Update: 40+ businesses & networks reaffirm support for ambitious EU CSDDD in line with international standards during Trilogue
On 11 April 2023, 31 businesses and networks released a joint statement calling for alignment of the EU's Corporate Sustainability Due Diligence Directive (CSDDD) with the international standards of the UN Guiding Principles (UNGPs) and the OECD Guidelines for Multinational Enterprises. Further supporters joined in the weeks between the European Parliament's JURI committee and plenary votes, urging MEPs to adopt a text more closely aligned with the UNGPs and OECD Guidelines than the earlier proposals from the EU Commission and Council.
The EU Parliament adopted its position on 1 June. The business statement covers many of the key issues from - and goes further than - this position.
An updated version published on 30 August with more than 40 signatories reaffirms support during the current 'Trilogue' phase of negotiations: "In our view, the next few months will be pivotal in the further evolution of responsible business conduct. The EU Council, Parliament and Commission have each adopted their proposals for the CSDDD and Trilogue negotiations on a final law are underway."
The group comes from a range of countries and sectors and includes ALDI SÜD, Unilever, MARS, IKEA, Aviva Investors, Ericsson, Hapag-Lloyd, Novo Nordisk, Bolton Group, the Global Network Initiative (GNI), the European Federation of Pharmaceutical Industries and Associations (EFPIA), GLS Bank and others.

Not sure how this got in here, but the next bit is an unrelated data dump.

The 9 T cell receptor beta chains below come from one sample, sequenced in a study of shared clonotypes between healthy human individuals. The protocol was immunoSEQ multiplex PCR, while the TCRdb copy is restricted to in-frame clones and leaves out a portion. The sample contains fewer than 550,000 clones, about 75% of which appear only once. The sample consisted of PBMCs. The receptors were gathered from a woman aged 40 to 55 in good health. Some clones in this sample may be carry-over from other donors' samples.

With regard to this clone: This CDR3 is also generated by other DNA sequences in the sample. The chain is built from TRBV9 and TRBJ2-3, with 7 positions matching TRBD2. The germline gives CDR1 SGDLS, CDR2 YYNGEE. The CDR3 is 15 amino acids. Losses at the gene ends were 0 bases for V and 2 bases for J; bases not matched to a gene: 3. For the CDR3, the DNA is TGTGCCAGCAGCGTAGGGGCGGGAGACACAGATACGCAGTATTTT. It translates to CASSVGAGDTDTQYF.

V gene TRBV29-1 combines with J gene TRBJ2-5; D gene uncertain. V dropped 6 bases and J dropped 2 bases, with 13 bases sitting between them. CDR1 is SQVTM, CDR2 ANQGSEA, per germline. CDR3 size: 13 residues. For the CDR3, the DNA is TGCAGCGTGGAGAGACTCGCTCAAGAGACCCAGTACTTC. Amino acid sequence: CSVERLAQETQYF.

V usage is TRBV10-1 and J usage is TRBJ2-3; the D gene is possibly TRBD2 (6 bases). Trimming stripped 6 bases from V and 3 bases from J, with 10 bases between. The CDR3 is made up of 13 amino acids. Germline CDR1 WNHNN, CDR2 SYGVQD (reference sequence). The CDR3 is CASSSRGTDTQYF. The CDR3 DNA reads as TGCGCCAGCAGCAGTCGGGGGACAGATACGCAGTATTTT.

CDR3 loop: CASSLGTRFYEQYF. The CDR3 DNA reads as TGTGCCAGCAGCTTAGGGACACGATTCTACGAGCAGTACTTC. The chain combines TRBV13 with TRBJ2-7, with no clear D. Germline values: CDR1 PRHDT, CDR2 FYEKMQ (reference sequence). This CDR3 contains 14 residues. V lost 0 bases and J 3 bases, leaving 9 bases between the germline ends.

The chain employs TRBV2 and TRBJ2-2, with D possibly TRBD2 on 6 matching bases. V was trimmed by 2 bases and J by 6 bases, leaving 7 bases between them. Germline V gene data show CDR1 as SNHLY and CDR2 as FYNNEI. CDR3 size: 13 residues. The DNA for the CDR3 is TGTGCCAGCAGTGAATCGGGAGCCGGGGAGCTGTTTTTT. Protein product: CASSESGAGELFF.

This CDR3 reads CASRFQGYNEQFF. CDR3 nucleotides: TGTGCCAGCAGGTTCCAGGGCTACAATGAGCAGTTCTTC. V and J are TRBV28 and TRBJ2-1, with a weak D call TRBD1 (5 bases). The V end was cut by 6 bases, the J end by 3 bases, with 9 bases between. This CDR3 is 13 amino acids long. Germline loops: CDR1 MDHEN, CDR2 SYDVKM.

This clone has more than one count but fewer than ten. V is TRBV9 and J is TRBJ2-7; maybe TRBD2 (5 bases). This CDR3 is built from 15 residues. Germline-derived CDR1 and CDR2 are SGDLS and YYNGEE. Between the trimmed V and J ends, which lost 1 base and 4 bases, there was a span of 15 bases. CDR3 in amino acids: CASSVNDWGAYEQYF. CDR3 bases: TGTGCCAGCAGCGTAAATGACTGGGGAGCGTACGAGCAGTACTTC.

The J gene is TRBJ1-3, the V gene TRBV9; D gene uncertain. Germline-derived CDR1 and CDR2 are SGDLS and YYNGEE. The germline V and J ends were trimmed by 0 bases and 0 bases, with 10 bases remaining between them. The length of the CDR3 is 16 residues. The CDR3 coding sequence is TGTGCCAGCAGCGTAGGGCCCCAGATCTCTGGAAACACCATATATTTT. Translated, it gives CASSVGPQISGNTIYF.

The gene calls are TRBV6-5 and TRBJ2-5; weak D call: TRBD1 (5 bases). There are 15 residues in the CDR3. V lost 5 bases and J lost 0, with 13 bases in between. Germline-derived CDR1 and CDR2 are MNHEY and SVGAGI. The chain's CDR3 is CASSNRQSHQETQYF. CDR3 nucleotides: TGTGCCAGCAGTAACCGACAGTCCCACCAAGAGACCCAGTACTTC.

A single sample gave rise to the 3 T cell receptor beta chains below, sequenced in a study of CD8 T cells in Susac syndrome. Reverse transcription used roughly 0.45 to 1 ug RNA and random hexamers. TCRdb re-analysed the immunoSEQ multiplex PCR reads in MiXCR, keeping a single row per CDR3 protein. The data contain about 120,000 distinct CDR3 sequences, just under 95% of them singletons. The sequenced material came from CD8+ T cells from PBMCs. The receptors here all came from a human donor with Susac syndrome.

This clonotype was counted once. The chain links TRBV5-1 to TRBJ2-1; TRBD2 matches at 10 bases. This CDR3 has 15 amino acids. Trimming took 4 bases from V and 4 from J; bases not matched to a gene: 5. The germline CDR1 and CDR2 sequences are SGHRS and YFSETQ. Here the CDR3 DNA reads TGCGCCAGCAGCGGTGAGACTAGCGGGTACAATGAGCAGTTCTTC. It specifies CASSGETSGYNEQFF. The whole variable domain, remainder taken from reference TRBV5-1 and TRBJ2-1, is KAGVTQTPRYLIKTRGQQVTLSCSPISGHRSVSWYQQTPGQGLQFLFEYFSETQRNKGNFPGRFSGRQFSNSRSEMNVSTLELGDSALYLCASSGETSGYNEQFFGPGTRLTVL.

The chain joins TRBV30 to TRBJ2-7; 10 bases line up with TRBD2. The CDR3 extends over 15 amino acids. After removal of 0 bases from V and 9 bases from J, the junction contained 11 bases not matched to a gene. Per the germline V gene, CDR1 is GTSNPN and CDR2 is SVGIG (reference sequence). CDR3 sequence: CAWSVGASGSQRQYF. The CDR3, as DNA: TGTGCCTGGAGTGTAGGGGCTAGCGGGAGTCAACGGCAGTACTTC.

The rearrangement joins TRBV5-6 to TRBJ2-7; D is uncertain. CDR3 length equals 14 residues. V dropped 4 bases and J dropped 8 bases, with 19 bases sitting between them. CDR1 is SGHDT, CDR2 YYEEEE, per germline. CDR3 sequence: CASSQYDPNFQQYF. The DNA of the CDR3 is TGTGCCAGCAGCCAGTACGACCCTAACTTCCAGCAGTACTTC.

The joint business statement outlines five key points:
- The due diligence requirements should be risk-based and apply to the entire spectrum of risks and impacts across the full value chains of companies, including downstream, in all sectors, including financial institutions, in line with the international standards.
- Multistakeholder collaboration can provide a platform to learn from others' experiences. However, initiatives can only support, but never replace, a company’s own due diligence responsibilities. They therefore cannot provide any 'safe harbour'.
- The core content of the due diligence duty should incentivise companies and their directors to look at the company’s own activities (e.g. their purchasing practices or business model) that can heighten or reduce risks to people, the environment and climate across value chains. It should encourage engagement by companies with business partners, rather than top-down policing through an overreliance on contracts and audits.
- The distinguishing feature of sustainability due diligence is that it depends for its effectiveness and credibility on the perspectives of affected stakeholders, incl. workers, unions, communities and human rights & environmental defenders. This needs to be reflected clearly in the Directive. Meaningful and safe engagement with affected stakeholders is central to due diligence.
- The Directive will not be effective without meaningful enforcement to ensure that companies that are subject to it carry out due diligence to a high quality and that those who are harmed have access to remedy. This includes both administrative supervision and civil liability.
Many other businesses and industry associations have already expressed support for effective mandatory due diligence legislation.
The full statement including a list of signatories can be found below.
Business Statement & Signatories (PDF)
Support for alignment of the CSDDD with the international standards on sustainability due diligence
- ETI calls on MEPs to support the JURI position on the Corporate Sustainability Due Diligence Directive